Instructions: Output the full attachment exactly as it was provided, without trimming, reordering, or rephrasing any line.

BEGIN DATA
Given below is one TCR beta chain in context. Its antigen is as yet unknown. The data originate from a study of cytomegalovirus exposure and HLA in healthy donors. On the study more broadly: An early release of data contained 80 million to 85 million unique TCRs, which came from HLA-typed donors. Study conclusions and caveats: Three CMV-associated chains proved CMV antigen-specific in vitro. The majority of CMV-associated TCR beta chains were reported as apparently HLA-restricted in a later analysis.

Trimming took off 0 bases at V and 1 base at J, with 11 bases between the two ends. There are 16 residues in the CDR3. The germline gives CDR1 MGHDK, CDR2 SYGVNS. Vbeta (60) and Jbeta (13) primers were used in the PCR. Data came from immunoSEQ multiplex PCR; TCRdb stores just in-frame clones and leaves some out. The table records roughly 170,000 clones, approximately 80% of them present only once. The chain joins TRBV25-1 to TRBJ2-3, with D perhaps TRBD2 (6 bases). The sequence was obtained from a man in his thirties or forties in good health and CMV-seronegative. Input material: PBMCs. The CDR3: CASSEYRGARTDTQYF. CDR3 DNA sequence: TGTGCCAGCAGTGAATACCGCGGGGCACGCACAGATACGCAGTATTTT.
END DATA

Given below is one TCR beta chain in context. Its antigen is as yet unknown. The data originate from a study of cytomegalovirus exposure and HLA in healthy donors. On the study more broadly: An early release of data contained 80 million to 85 million unique TCRs, which came from HLA-typed donors. Study conclusions and caveats: Three CMV-associated chains proved CMV antigen-specific in vitro. The majority of CMV-associated TCR beta chains were reported as apparently HLA-restricted in a later analysis.

Trimming took off 0 bases at V and 1 base at J, with 11 bases between the two ends. There are 16 residues in the CDR3. The germline gives CDR1 MGHDK, CDR2 SYGVNS. Vbeta (60) and Jbeta (13) primers were used in the PCR. Data came from immunoSEQ multiplex PCR; TCRdb stores just in-frame clones and leaves some out. The table records roughly 170,000 clones, approximately 80% of them present only once. The chain joins TRBV25-1 to TRBJ2-3, with D perhaps TRBD2 (6 bases). The sequence was obtained from a man in his thirties or forties in good health and CMV-seronegative. Input material: PBMCs. The CDR3: CASSEYRGARTDTQYF. CDR3 DNA sequence: TGTGCCAGCAGTGAATACCGCGGGGCACGCACAGATACGCAGTATTTT.